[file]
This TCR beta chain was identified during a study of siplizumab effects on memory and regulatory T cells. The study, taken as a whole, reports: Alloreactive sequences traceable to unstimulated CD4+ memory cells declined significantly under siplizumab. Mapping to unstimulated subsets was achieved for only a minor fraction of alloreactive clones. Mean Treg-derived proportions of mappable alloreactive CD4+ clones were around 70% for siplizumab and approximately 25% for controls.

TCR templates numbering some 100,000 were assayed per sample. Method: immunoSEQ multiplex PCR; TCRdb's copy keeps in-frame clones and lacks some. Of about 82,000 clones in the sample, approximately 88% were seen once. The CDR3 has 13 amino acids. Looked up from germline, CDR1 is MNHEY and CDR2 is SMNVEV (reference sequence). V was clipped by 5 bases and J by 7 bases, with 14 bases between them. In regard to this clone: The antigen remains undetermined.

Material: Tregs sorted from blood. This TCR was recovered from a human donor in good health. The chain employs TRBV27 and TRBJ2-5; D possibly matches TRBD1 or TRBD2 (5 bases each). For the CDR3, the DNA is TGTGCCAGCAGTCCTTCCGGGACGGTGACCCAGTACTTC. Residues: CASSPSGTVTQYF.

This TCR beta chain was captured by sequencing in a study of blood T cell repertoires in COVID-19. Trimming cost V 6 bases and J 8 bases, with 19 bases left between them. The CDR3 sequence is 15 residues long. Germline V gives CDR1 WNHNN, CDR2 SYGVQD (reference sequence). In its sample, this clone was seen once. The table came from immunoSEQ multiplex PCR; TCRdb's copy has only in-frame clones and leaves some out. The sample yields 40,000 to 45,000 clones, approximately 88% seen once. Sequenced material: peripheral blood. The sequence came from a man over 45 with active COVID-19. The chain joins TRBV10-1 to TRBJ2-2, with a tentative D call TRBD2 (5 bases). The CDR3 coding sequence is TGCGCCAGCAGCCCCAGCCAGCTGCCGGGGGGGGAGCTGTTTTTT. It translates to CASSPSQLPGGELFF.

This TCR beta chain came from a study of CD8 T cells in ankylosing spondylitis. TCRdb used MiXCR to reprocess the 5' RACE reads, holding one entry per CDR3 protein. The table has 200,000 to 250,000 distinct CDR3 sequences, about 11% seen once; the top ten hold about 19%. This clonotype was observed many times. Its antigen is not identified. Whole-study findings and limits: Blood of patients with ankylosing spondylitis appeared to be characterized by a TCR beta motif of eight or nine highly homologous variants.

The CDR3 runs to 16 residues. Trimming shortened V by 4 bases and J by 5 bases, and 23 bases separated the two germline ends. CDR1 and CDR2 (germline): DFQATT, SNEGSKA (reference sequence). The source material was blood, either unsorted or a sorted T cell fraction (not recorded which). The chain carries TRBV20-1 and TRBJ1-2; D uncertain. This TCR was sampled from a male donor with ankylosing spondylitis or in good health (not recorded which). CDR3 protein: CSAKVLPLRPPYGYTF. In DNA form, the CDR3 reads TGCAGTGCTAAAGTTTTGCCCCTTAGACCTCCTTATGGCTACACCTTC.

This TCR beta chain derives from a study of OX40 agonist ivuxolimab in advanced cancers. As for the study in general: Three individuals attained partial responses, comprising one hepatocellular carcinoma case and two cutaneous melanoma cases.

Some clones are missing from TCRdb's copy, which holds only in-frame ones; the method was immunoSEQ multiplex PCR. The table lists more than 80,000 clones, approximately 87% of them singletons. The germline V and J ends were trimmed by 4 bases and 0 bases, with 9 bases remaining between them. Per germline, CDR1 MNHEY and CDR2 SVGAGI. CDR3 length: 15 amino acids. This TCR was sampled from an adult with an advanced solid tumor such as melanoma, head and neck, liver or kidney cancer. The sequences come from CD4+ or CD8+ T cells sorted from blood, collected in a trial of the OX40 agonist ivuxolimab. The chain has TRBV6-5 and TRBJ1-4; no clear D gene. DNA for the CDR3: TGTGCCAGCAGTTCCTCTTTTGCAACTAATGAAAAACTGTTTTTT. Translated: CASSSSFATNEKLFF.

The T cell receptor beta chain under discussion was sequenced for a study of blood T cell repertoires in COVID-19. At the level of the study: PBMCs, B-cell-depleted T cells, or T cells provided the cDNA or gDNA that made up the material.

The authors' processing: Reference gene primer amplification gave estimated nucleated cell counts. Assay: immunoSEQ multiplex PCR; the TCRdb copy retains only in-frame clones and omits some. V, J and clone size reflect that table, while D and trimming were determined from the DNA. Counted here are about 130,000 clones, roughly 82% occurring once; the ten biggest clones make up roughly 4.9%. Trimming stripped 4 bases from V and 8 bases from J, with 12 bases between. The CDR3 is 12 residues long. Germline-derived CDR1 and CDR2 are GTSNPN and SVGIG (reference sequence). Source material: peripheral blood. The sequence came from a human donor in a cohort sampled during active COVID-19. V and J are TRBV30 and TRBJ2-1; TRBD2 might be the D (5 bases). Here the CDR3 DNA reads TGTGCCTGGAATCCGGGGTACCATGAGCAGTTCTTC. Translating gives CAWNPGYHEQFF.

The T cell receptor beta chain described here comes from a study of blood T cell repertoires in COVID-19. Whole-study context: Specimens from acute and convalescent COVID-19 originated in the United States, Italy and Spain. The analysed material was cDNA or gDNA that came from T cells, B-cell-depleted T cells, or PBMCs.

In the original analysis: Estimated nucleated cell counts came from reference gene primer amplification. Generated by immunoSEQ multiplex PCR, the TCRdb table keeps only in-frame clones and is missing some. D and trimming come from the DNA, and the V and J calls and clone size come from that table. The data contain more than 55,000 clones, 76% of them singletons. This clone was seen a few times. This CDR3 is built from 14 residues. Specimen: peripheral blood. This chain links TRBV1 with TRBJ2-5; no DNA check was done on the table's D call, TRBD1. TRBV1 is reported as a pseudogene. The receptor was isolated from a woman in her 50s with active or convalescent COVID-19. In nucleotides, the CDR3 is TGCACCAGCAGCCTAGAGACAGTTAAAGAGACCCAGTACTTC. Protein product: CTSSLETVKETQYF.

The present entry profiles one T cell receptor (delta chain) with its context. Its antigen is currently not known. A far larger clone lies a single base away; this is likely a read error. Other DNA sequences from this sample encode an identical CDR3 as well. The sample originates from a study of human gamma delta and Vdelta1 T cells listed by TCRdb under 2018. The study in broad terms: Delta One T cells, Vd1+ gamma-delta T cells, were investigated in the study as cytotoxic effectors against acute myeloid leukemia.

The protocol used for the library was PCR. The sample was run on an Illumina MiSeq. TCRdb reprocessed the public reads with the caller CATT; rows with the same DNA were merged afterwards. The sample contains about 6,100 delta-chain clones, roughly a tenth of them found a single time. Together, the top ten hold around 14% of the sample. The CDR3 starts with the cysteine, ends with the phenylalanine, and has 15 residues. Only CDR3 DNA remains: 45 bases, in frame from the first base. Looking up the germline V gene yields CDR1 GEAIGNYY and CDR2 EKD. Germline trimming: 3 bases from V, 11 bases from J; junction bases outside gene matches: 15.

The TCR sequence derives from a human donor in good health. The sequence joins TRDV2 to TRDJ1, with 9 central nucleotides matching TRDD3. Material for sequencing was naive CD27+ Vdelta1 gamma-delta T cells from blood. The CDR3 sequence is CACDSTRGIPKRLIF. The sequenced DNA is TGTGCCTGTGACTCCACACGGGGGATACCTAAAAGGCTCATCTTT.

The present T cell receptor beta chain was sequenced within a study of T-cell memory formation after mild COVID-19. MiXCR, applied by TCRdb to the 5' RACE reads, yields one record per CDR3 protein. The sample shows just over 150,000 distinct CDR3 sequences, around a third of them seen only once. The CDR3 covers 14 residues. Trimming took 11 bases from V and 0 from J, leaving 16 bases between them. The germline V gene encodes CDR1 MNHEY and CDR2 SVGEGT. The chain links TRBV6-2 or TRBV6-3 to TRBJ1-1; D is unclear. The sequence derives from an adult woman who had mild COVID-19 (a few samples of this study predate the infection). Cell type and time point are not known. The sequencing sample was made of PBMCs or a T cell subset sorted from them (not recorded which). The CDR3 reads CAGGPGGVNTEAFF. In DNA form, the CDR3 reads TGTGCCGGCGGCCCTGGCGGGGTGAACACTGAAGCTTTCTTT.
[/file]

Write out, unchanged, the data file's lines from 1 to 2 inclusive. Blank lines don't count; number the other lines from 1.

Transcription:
This TCR beta chain was identified during a study of siplizumab effects on memory and regulatory T cells. The study, taken as a whole, reports: Alloreactive sequences traceable to unstimulated CD4+ memory cells declined significantly under siplizumab. Mapping to unstimulated subsets was achieved for only a minor fraction of alloreactive clones. Mean Treg-derived proportions of mappable alloreactive CD4+ clones were around 70% for siplizumab and approximately 25% for controls.

TCR templates numbering some 100,000 were assayed per sample. Method: immunoSEQ multiplex PCR; TCRdb's copy keeps in-frame clones and lacks some. Of about 82,000 clones in the sample, approximately 88% were seen once. The CDR3 has 13 amino acids. Looked up from germline, CDR1 is MNHEY and CDR2 is SMNVEV (reference sequence). V was clipped by 5 bases and J by 7 bases, with 14 bases between them. In regard to this clone: The antigen remains undetermined.